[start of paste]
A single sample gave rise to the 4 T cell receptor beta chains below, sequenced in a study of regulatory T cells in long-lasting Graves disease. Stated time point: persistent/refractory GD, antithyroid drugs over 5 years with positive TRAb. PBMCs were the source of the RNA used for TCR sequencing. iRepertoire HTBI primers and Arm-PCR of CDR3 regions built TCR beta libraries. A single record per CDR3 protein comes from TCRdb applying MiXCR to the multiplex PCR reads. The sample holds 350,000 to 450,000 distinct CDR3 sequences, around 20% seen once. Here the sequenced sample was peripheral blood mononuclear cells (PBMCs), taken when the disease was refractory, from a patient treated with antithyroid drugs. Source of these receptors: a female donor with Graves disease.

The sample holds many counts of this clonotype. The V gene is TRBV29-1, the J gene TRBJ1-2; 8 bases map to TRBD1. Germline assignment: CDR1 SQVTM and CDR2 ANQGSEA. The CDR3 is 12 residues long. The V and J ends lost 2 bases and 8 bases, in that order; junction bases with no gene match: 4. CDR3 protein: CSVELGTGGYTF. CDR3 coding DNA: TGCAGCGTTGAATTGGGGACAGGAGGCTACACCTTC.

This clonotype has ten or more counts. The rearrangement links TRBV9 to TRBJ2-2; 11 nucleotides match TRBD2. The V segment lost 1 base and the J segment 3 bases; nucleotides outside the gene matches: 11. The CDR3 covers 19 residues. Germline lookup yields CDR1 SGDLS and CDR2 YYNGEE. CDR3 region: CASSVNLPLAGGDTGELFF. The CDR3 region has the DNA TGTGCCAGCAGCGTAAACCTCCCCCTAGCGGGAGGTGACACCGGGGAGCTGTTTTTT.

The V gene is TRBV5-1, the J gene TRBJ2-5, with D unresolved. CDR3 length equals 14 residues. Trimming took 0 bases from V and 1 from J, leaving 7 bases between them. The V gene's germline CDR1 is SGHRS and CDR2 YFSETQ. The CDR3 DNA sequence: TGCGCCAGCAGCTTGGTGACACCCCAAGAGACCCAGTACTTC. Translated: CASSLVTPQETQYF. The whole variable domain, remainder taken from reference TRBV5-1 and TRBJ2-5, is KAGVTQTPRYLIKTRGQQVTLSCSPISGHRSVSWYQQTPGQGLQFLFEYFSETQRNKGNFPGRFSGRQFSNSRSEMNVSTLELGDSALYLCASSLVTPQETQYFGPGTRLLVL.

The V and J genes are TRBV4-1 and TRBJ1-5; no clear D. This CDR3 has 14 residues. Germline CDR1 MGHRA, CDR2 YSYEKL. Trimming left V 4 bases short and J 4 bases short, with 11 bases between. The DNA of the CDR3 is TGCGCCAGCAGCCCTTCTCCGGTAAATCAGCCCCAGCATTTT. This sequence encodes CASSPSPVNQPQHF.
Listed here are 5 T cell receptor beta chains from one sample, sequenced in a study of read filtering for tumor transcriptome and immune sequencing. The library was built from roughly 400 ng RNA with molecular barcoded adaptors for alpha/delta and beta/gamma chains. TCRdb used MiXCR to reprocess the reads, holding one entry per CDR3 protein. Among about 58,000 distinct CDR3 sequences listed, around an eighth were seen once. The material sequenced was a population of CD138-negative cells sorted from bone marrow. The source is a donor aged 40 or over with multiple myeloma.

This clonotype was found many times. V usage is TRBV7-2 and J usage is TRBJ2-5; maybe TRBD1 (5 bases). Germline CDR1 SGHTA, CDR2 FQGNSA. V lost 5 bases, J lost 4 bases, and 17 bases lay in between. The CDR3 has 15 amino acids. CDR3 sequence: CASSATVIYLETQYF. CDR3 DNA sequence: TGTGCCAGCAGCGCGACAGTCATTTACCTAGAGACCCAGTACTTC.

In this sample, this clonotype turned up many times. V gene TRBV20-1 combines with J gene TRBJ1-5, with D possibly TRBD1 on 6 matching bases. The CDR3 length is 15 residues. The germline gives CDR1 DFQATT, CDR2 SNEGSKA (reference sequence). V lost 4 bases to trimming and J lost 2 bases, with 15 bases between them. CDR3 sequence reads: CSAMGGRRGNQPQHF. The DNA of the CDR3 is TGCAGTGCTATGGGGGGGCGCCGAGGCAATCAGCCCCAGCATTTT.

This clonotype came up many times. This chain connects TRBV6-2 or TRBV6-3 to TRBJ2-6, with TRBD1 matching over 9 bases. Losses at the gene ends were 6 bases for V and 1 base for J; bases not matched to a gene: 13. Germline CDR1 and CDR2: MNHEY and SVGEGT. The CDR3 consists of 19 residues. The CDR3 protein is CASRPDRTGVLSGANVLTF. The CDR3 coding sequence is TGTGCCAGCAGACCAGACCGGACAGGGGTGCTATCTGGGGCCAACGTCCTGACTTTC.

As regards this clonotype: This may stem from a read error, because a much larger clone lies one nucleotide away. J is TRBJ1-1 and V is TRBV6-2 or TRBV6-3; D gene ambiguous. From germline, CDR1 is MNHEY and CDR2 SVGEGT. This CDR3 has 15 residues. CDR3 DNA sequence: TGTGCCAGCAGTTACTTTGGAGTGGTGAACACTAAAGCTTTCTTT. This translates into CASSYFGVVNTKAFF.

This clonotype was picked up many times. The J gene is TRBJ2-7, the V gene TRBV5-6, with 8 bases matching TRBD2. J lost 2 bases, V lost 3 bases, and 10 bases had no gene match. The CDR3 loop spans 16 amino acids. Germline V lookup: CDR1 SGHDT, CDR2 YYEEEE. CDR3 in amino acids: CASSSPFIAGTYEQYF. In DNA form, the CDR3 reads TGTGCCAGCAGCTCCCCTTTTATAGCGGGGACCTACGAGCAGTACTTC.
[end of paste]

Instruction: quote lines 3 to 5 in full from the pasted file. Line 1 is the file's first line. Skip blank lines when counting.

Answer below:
This clonotype has ten or more counts. The rearrangement links TRBV9 to TRBJ2-2; 11 nucleotides match TRBD2. The V segment lost 1 base and the J segment 3 bases; nucleotides outside the gene matches: 11. The CDR3 covers 19 residues. Germline lookup yields CDR1 SGDLS and CDR2 YYNGEE. CDR3 region: CASSVNLPLAGGDTGELFF. The CDR3 region has the DNA TGTGCCAGCAGCGTAAACCTCCCCCTAGCGGGAGGTGACACCGGGGAGCTGTTTTTT.

The V gene is TRBV5-1, the J gene TRBJ2-5, with D unresolved. CDR3 length equals 14 residues. Trimming took 0 bases from V and 1 from J, leaving 7 bases between them. The V gene's germline CDR1 is SGHRS and CDR2 YFSETQ. The CDR3 DNA sequence: TGCGCCAGCAGCTTGGTGACACCCCAAGAGACCCAGTACTTC. Translated: CASSLVTPQETQYF. The whole variable domain, remainder taken from reference TRBV5-1 and TRBJ2-5, is KAGVTQTPRYLIKTRGQQVTLSCSPISGHRSVSWYQQTPGQGLQFLFEYFSETQRNKGNFPGRFSGRQFSNSRSEMNVSTLELGDSALYLCASSLVTPQETQYFGPGTRLLVL.

The V and J genes are TRBV4-1 and TRBJ1-5; no clear D. This CDR3 has 14 residues. Germline CDR1 MGHRA, CDR2 YSYEKL. Trimming left V 4 bases short and J 4 bases short, with 11 bases between. The DNA of the CDR3 is TGCGCCAGCAGCCCTTCTCCGGTAAATCAGCCCCAGCATTTT. This sequence encodes CASSPSPVNQPQHF.